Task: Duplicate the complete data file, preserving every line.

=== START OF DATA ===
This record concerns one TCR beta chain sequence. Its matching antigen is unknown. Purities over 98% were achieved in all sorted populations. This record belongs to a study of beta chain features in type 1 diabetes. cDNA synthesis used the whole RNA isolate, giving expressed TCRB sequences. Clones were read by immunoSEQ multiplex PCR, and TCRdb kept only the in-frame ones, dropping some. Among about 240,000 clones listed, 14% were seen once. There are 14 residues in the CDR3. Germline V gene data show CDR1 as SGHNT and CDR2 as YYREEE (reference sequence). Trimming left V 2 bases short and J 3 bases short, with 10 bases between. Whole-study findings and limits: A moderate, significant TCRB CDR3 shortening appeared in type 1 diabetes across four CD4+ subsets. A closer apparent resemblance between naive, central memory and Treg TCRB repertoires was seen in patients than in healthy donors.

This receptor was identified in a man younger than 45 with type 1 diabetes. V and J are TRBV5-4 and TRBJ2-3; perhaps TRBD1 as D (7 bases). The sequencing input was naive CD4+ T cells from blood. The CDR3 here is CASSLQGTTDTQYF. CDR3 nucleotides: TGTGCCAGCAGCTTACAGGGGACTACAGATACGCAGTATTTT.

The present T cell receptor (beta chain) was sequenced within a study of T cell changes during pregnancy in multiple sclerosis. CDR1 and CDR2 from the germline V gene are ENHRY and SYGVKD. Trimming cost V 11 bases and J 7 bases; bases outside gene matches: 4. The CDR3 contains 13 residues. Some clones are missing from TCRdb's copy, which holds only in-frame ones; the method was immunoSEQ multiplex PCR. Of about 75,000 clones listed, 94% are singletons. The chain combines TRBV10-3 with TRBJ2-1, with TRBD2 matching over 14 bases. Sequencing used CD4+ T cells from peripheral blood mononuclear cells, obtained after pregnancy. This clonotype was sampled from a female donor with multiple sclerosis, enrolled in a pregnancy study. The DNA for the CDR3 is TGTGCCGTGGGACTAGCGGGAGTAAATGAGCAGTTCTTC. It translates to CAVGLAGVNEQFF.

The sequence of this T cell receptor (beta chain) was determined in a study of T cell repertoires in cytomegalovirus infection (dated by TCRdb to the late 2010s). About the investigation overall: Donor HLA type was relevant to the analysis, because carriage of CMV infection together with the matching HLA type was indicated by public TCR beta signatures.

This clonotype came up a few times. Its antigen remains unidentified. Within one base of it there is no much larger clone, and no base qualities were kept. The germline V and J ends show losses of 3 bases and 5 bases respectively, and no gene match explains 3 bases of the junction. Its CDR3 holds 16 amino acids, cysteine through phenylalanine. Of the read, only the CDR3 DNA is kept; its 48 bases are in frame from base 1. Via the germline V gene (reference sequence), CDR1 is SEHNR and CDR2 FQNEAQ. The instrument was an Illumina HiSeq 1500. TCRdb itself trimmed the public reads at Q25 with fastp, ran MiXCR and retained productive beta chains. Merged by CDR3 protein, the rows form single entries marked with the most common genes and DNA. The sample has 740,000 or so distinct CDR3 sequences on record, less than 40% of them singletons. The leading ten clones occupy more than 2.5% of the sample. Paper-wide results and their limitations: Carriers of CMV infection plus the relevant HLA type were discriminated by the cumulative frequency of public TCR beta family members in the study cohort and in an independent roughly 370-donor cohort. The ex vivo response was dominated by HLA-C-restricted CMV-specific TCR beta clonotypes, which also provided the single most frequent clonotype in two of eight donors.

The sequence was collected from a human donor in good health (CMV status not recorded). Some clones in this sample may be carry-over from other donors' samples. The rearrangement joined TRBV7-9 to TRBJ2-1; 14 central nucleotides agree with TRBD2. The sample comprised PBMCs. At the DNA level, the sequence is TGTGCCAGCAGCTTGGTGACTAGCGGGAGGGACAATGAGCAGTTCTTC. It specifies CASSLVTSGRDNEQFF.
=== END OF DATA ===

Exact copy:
This record concerns one TCR beta chain sequence. Its matching antigen is unknown. Purities over 98% were achieved in all sorted populations. This record belongs to a study of beta chain features in type 1 diabetes. cDNA synthesis used the whole RNA isolate, giving expressed TCRB sequences. Clones were read by immunoSEQ multiplex PCR, and TCRdb kept only the in-frame ones, dropping some. Among about 240,000 clones listed, 14% were seen once. There are 14 residues in the CDR3. Germline V gene data show CDR1 as SGHNT and CDR2 as YYREEE (reference sequence). Trimming left V 2 bases short and J 3 bases short, with 10 bases between. Whole-study findings and limits: A moderate, significant TCRB CDR3 shortening appeared in type 1 diabetes across four CD4+ subsets. A closer apparent resemblance between naive, central memory and Treg TCRB repertoires was seen in patients than in healthy donors.

This receptor was identified in a man younger than 45 with type 1 diabetes. V and J are TRBV5-4 and TRBJ2-3; perhaps TRBD1 as D (7 bases). The sequencing input was naive CD4+ T cells from blood. The CDR3 here is CASSLQGTTDTQYF. CDR3 nucleotides: TGTGCCAGCAGCTTACAGGGGACTACAGATACGCAGTATTTT.

The present T cell receptor (beta chain) was sequenced within a study of T cell changes during pregnancy in multiple sclerosis. CDR1 and CDR2 from the germline V gene are ENHRY and SYGVKD. Trimming cost V 11 bases and J 7 bases; bases outside gene matches: 4. The CDR3 contains 13 residues. Some clones are missing from TCRdb's copy, which holds only in-frame ones; the method was immunoSEQ multiplex PCR. Of about 75,000 clones listed, 94% are singletons. The chain combines TRBV10-3 with TRBJ2-1, with TRBD2 matching over 14 bases. Sequencing used CD4+ T cells from peripheral blood mononuclear cells, obtained after pregnancy. This clonotype was sampled from a female donor with multiple sclerosis, enrolled in a pregnancy study. The DNA for the CDR3 is TGTGCCGTGGGACTAGCGGGAGTAAATGAGCAGTTCTTC. It translates to CAVGLAGVNEQFF.

The sequence of this T cell receptor (beta chain) was determined in a study of T cell repertoires in cytomegalovirus infection (dated by TCRdb to the late 2010s). About the investigation overall: Donor HLA type was relevant to the analysis, because carriage of CMV infection together with the matching HLA type was indicated by public TCR beta signatures.

This clonotype came up a few times. Its antigen remains unidentified. Within one base of it there is no much larger clone, and no base qualities were kept. The germline V and J ends show losses of 3 bases and 5 bases respectively, and no gene match explains 3 bases of the junction. Its CDR3 holds 16 amino acids, cysteine through phenylalanine. Of the read, only the CDR3 DNA is kept; its 48 bases are in frame from base 1. Via the germline V gene (reference sequence), CDR1 is SEHNR and CDR2 FQNEAQ. The instrument was an Illumina HiSeq 1500. TCRdb itself trimmed the public reads at Q25 with fastp, ran MiXCR and retained productive beta chains. Merged by CDR3 protein, the rows form single entries marked with the most common genes and DNA. The sample has 740,000 or so distinct CDR3 sequences on record, less than 40% of them singletons. The leading ten clones occupy more than 2.5% of the sample. Paper-wide results and their limitations: Carriers of CMV infection plus the relevant HLA type were discriminated by the cumulative frequency of public TCR beta family members in the study cohort and in an independent roughly 370-donor cohort. The ex vivo response was dominated by HLA-C-restricted CMV-specific TCR beta clonotypes, which also provided the single most frequent clonotype in two of eight donors.

The sequence was collected from a human donor in good health (CMV status not recorded). Some clones in this sample may be carry-over from other donors' samples. The rearrangement joined TRBV7-9 to TRBJ2-1; 14 central nucleotides agree with TRBD2. The sample comprised PBMCs. At the DNA level, the sequence is TGTGCCAGCAGCTTGGTGACTAGCGGGAGGGACAATGAGCAGTTCTTC. It specifies CASSLVTSGRDNEQFF.